Monday, 23 June 2008

One little, two little, three little Endian?

The date and time are now, roughly, 13:08, 23rd Jun 2008. Seems correct to you?

It makes no sense.

Why do we habitually mix endian-ness? This is a term used to denote whether the most significant digit (in this case the year) is placed on the left, with successively smaller digits on its right, or on the right, with successively smaller digits on its left. You read 1,234 as 'one thousand, two hundred and thirty-four' (big-endian), not as 'four thousand, three hundred and twenty-one' (little endian). (The name, incidentally, comes from Gulliver's Travels, where two rival factions were at war over which end of a boiled egg should be eaten first).

Big-endian and little-endian make an equal amount of sense - either is an arbitrary choice. Mixed endian-ness, however, makes no sense. No-one these days would say 'one thousand, two hundred, four-and-thirty', because that would be reading the digits out of order. Yet we are happy to do this with dates! Hour:minute:second, day/month/year is small:smaller:smallest, big/bigger/biggest (The US system even more so - 07/11/08 is the 11th July, so the numbers are ordered: bigger/big/biggest!). I, for one, would write the current time as 2008/06/23 13:16:23, which maintains a consistent endian-ness throughout. This blogging software, alas, does not support this option (neither does Microsoft Excel!), even though it is one of only two possible formats which makes logical sense (the other being 23:16:13 07/11/08, which few people would use!).

The same concept applies to domain names, which start little endian (news.bbc.co.uk) up to the first slash, when they magically become big-endian (/sport1/hi/cricket/default.stm). Tim Berners-Lee himself says that he wishes he'd made web-addresses consistently big-endian (e.g. uk.co.bbc.news/sport/) .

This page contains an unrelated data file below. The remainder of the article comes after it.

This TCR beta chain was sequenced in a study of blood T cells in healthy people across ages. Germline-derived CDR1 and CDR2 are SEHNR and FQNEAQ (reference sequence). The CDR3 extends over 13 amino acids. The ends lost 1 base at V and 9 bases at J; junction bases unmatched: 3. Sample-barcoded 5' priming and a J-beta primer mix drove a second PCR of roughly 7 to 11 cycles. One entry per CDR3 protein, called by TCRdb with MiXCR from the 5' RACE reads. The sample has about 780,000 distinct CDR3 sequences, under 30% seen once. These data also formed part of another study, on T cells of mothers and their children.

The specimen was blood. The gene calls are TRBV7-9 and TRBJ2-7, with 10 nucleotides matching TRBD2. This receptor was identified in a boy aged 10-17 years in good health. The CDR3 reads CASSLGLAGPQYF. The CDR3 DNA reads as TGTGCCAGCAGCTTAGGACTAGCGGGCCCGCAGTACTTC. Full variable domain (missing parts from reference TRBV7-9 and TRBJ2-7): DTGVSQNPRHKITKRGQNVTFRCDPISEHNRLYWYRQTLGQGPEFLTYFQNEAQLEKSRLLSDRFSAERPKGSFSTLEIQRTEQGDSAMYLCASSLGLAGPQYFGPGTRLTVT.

It is too late now...

3 comments:

Anonymous said...

It is a fallacy, surely, that something must be logical to make sense?

I am entirely able to make sense of the time and date as written by your blog. It makes sense.

Liche said...

I agree with your point, but I don't believe it contradicts mine.

I think we disagree on the interpretation of "makes sense". In this instance I am using it in the sense of "it makes no sense to choose this scheme from first principles", whereas I believe your excellent point is using it in the sense of "this scheme succeeds in imparting its meaning to the reader". I am not questioning whether a reader is able to make sense out of a mixed-endian date - clearly people can, or no-one would use it. I suggest that this is one of those cases where the widely-used method has evolved into its current state, and is not one which any rational person would choose by design in the absence of such widespread legacy usage.

Perhaps I should have been more explicit, but I rather think the post is a little on the long and dry side as it is...

James said...

Growing up on M68k and then PowerPC, I found little-endian byte-ordering to be horrendous to work with. Even now, every memory dump, I have to think about for an extra second because I'm on Intel.

The US date thing is a huge pain - I'm lucky that my birth *day* is > 12, so it's obvious when it's 'wrong'. Assuming people range validate their date fields. And the URL thing, absolutely agreed. Imagine if file paths were doc.myfile/writings/My Documents/? Yuck.